Meanwhile, Hampshire’s men are away to Glamorgan, whilst their women host Middlesex at Andover. With Hampshire currently topping the table, surely some supporters would like to get along and potentially see them lift the trophy? And to Hampshire’s great credit as I write on Friday morning it is the lead story on their website, whilst they have also plugged the match through their social media. Top marks to them!
These two examples illustrate perfectly what can be done, and what is not being done. And we can play our part in making sure there are more Hampshires and fewer Yorkshires.
Those of us on social media can influence the way counties behave in this area. Badger them, tag them in when you’re mentioning matches, remind them, make it hard for them to bury their heads in the sand.
Similarly, use Facebook pages and forums to mention games at every turn. Irritate people. Learn to appreciate the boneheaded comments from those still dwelling in the 17th century, for the one thing they tell you is that you’re being seen and heard. Besides, you know the answers to every snark and snipe. Take those jibes at face value and argue them down. It may not make a difference to that particular individual’s view, but others reading will take it in.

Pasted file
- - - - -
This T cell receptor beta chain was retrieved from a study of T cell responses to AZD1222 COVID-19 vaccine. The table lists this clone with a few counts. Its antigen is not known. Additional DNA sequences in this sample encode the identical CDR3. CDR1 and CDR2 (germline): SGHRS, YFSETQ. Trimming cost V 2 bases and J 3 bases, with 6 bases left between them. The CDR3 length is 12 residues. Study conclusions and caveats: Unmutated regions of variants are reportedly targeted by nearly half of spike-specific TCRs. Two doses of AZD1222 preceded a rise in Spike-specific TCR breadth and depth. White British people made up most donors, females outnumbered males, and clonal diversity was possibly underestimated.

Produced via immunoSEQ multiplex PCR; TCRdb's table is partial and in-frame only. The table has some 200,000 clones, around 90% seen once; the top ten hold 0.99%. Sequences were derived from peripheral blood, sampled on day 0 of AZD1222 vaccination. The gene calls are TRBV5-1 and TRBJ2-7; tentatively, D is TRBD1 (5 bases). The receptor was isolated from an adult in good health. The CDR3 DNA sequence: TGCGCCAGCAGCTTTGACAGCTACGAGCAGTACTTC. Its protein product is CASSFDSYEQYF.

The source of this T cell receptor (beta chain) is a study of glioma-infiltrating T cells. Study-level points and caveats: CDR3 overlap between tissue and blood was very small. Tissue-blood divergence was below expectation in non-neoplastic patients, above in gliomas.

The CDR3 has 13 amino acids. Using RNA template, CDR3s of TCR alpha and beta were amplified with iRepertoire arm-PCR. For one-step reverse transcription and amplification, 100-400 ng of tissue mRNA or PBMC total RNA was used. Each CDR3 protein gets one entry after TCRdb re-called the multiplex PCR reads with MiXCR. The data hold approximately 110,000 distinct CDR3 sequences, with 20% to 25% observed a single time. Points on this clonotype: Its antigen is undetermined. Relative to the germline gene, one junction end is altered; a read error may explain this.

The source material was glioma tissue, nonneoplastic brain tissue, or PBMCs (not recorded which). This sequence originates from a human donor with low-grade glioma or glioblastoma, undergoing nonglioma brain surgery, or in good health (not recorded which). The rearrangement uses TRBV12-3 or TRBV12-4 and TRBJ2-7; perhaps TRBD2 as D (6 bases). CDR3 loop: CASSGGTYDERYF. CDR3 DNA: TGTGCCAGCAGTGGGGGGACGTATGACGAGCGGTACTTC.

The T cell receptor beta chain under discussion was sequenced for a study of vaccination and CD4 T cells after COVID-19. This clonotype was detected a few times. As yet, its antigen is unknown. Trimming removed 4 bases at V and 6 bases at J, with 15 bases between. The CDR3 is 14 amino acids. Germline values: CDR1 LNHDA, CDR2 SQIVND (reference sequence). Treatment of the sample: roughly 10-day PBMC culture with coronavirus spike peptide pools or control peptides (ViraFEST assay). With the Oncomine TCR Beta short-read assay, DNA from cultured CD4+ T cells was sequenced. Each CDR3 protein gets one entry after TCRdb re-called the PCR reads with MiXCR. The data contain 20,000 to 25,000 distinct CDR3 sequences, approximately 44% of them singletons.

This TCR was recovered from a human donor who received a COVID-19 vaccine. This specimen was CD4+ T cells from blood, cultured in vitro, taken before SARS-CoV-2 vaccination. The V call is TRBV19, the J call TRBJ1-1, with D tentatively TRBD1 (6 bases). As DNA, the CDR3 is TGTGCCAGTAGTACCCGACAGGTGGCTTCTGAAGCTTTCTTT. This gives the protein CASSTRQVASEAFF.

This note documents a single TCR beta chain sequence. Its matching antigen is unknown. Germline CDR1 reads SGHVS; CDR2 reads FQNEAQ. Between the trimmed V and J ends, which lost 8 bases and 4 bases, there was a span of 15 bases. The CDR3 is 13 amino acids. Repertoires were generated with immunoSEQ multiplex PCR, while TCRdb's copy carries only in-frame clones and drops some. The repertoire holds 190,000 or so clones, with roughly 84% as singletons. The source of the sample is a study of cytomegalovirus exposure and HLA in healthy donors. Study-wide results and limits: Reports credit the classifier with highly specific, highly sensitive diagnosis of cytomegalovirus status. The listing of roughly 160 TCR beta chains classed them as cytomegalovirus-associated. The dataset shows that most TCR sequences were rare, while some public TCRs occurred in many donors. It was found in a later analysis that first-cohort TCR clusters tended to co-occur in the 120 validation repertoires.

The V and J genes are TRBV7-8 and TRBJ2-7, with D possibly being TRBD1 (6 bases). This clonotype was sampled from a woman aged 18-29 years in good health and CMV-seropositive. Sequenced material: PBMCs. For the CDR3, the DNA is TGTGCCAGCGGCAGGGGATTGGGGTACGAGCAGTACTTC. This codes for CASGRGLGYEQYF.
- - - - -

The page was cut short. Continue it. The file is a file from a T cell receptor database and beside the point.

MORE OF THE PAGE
Women’s county cricket has so much going for it. Free (or very cheap) admission – making it affordable for a family, and also meaning you don’t feel you’ve wasted a load of money if you can only pop in for an hour or so – a friendly “traditional cricket” atmosphere, usually a bar (this is very important!), a chance to mix with and talk to the players to an extent, more often than not space for the children to run around unhindered…
But you know all this. I’m off on a converted-preaching mission again. It’s time we started to be proud of this game, and began to tell the world about it.
Follow Richard Clark on Twitter @glassboy68